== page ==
Lighting interviews – keep it simple (sometimes!)

Sometimes the really simple approach, devoid of gimmicks and the latest gadgets, can produce the best result in the shortest possible time.

Lighting interviews is a good example. On a recent trip to Marseilles to interview a Professor of Oncology I took five lights with me: 2 x 150W Dedos; an 800W Lowel Tota; a 300W Sachtler reporter light; and a Microlite Pro LED camera light. I also took a Chimera softbox; an umbrella; reflectors; gells; 5 x lighting stands and a gobo projector for the Dedos. This is a pretty standard kit for me to take on fly-away jobs and it’s reasonably compact, fitting into a medium Dedo soft case.

So how much of this kit did I use to light the interview? As it turned out I only used one light – the 300W Sachtler, which is a compact 300W tungsten light.

The key with location situations, where you have limited options to change the environment, is to make whatever available natural or ambient light work for you, instead of trying to change it too much.

The room was long and narrow with high windows on two sides fitted with venetian blinds that cut the light by about 50%.

With the subject placed to get the best-looking background, he was facing a white wall about five feet away. All I had to do was bounce the Sachtler off the wall as a soft key light and it looked pretty good. The windows on the other two sides (with the blinds mostly closed) provided the fill and a little backlight. The only other thing I did was to fit a dichroic to the reporter light and white balance with a Warm Card to warm up the daylight coming into the room.

I could have spent more time (that we really didn’t have) trying various other lighting set-ups, but I knew that this was the best approach, as well as being the simplest.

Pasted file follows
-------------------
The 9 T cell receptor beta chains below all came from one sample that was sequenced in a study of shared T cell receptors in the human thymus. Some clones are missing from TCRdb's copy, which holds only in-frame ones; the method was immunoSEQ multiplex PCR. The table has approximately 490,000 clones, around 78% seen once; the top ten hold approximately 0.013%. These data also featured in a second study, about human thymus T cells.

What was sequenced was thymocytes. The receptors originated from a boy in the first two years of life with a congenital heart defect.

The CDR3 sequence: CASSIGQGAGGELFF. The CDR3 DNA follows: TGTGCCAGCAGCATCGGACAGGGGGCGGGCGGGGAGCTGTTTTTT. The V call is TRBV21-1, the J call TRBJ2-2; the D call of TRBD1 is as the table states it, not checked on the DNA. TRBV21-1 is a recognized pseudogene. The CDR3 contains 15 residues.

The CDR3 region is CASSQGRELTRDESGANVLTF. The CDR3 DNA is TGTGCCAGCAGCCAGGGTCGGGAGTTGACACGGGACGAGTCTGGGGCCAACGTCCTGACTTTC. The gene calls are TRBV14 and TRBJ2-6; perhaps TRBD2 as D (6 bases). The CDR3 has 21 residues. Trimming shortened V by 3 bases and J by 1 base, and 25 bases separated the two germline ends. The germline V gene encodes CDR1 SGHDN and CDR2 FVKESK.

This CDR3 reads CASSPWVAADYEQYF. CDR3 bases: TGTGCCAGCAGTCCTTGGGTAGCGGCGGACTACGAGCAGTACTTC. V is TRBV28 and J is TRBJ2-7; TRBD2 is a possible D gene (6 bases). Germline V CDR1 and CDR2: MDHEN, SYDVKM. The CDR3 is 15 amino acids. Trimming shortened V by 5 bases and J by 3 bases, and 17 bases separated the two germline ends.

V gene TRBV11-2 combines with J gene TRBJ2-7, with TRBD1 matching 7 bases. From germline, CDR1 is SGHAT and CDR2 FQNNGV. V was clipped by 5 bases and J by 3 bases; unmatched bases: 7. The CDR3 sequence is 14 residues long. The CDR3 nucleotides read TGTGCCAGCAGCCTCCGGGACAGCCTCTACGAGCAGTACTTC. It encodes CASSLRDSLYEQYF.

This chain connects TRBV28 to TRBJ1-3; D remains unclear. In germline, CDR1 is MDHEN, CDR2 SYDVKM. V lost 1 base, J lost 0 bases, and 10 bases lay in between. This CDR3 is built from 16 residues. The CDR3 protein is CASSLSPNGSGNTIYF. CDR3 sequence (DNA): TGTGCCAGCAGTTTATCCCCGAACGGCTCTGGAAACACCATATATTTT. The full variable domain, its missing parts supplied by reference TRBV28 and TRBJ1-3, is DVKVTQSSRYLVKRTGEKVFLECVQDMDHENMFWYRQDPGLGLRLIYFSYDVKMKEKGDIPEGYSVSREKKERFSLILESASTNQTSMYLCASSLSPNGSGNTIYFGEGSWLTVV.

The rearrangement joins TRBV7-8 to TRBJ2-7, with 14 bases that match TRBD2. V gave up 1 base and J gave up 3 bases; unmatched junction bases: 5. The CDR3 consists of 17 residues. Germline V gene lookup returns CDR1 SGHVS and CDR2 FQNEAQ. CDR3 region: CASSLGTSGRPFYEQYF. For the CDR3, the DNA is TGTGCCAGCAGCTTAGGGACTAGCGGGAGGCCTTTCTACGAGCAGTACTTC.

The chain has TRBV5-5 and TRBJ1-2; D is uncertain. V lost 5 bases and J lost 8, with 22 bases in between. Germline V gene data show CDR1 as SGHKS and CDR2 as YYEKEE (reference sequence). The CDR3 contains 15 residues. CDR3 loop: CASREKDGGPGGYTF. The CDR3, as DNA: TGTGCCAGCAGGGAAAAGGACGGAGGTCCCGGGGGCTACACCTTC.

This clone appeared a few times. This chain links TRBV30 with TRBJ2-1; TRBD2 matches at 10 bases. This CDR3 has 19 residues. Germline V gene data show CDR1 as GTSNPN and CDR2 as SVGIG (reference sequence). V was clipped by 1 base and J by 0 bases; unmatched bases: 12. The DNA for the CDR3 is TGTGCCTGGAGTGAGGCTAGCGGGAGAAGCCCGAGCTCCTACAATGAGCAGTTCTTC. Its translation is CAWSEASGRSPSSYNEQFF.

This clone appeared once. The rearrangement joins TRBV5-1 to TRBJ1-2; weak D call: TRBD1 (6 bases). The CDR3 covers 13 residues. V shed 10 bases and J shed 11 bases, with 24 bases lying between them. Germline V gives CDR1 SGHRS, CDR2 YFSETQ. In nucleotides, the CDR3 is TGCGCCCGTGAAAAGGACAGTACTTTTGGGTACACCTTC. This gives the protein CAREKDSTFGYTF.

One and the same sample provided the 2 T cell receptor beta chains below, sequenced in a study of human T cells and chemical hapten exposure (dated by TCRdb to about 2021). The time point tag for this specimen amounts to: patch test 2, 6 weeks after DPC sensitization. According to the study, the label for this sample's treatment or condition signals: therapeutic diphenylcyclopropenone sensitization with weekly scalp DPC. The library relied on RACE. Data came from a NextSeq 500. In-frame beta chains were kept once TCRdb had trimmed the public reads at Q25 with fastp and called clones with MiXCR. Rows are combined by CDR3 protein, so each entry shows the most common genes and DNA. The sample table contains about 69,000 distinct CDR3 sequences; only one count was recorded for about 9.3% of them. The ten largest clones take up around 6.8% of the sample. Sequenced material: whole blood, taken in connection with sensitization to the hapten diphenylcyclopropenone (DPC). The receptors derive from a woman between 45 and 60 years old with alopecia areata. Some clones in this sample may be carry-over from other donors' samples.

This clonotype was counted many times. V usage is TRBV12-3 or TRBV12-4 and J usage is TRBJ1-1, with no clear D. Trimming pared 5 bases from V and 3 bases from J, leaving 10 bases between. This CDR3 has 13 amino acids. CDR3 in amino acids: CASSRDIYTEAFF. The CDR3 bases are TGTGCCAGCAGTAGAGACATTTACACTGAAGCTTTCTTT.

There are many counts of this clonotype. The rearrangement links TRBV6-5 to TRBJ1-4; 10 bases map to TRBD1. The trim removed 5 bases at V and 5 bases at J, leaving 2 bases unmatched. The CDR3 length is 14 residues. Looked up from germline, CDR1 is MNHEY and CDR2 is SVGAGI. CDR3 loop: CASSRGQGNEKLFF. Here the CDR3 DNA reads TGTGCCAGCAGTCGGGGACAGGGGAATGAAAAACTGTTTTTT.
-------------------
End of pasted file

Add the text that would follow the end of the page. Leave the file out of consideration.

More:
The client was happy with the way it looked and the Professor was happy because there was minimum disruption to his day.

Here’s an ungraded still from the video:


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  1. Andy, just found your blog via LinkedIn -it’s tops!
    I totally agree with your lighting philosophy expressed here. Before I was a ‘one (wo)man band’, I spent many years as a field producer / director, and worked with plenty of freelance cameramen… it used to drive me nuts that a good proportion of them would assess an interview scenario and respond by wanting to shut out all available light and completely light the scene themselves. Apart from the aesthetic issues, this often worked against my considerations, which were about imposition on the interviewee. Later in life when teaching 101 video to digital media students, manipulating available light was a focus of mine.

    I look forward to back reading the blog.

      • on April 22, 2011 at 9:53 am
      • Reply

      Hi Joady

      You have the honour of being the first person to comment on my blog, so thanks for that – you don’t win any prizes though 🙂

      I totally agree with you about considering the interviewee. Generally, these are busy important people (otherwise why are we filming them?) and they’ll soon get pissed off if they see us faffing about endlessly tweaking – I’m sure I’ve been guilty of it myself in the past. There is a balance to be struck in getting the best film and not upsetting the contributors. Actually just being a little humble and not taking over, with all guns blazing, is a good subject for another post…


  2. I agree, keeping it simple works for me. Its great to have the option to use more lights, but no need to over light if you don’t have to. These days you have to be quick as well as produce great images.

    I too also start with the background then everything else is worked out from there.

    Your still for the shoot looks great!

      • on February 21, 2013 at 9:28 am
      • Reply

      Thanks Tim

      Yes, speed seems to be the no1 requirement these days. I know a couple of producers/directors who get very irritated by people that spend too long ‘faffing’ around whilst they have to make small talk with the interviewee.

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